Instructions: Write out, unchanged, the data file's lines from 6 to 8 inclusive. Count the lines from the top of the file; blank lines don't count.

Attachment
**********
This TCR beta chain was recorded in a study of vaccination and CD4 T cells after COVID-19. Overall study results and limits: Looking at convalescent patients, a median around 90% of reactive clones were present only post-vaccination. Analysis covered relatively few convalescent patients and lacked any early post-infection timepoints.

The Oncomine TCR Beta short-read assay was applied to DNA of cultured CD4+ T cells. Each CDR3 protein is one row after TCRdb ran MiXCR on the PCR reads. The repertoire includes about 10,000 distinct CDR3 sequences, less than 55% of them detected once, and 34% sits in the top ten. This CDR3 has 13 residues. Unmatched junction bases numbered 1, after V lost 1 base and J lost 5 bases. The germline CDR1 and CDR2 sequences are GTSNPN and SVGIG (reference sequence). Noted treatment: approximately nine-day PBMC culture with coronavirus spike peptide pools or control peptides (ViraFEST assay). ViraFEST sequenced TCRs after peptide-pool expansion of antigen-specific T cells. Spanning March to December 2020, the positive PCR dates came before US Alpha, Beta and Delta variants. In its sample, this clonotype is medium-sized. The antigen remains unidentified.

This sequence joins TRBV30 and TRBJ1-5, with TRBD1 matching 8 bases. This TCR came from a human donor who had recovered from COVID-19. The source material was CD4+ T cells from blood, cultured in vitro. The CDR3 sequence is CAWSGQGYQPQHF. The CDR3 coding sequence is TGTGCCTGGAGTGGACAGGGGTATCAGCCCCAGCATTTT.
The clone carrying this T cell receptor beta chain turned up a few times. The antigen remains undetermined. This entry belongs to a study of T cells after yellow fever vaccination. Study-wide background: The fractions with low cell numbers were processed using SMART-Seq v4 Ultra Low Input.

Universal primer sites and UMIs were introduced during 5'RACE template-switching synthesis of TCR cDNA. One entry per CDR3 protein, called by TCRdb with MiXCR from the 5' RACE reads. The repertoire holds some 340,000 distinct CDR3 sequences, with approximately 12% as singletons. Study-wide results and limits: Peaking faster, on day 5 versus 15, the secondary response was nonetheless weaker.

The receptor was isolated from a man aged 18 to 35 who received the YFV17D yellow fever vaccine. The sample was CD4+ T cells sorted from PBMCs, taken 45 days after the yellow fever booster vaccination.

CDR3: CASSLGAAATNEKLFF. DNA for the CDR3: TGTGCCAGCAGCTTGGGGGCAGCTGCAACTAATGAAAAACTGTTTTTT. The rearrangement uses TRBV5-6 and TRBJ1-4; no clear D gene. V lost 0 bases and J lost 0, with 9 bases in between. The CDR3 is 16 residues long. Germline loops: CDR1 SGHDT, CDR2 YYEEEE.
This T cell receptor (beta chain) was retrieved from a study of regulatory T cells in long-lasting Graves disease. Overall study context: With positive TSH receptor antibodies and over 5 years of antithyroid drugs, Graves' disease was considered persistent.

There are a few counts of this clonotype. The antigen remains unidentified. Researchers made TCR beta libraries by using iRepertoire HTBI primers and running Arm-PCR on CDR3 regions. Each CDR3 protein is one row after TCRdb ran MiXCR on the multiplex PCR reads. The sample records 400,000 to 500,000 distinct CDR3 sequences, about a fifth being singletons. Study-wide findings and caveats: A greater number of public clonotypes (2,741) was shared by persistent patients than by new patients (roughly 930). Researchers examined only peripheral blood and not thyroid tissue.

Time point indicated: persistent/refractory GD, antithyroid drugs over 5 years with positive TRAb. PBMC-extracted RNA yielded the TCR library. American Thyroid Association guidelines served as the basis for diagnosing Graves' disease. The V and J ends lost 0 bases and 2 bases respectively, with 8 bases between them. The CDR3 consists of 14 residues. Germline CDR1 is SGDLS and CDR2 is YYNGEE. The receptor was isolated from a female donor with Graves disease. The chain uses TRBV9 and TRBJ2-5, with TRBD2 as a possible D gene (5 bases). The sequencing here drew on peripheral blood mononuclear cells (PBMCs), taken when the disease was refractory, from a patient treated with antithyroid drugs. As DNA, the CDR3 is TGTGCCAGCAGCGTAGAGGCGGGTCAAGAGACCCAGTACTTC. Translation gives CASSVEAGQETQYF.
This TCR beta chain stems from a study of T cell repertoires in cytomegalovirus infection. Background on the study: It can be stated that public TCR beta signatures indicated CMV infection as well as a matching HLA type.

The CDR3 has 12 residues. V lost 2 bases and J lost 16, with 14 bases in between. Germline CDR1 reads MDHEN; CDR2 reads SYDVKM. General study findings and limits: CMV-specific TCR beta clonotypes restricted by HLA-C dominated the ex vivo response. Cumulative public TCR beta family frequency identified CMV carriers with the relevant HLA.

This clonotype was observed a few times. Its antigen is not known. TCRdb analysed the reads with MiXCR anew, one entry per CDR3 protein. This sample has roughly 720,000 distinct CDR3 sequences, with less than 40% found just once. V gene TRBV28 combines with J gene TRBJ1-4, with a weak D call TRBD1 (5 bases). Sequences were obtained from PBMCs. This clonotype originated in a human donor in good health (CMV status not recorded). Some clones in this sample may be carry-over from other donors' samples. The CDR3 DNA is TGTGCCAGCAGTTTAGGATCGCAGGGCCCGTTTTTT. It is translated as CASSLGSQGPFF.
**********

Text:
The receptor was isolated from a man aged 18 to 35 who received the YFV17D yellow fever vaccine. The sample was CD4+ T cells sorted from PBMCs, taken 45 days after the yellow fever booster vaccination.

CDR3: CASSLGAAATNEKLFF. DNA for the CDR3: TGTGCCAGCAGCTTGGGGGCAGCTGCAACTAATGAAAAACTGTTTTTT. The rearrangement uses TRBV5-6 and TRBJ1-4; no clear D gene. V lost 0 bases and J lost 0, with 9 bases in between. The CDR3 is 16 residues long. Germline loops: CDR1 SGHDT, CDR2 YYEEEE.
This T cell receptor (beta chain) was retrieved from a study of regulatory T cells in long-lasting Graves disease. Overall study context: With positive TSH receptor antibodies and over 5 years of antithyroid drugs, Graves' disease was considered persistent.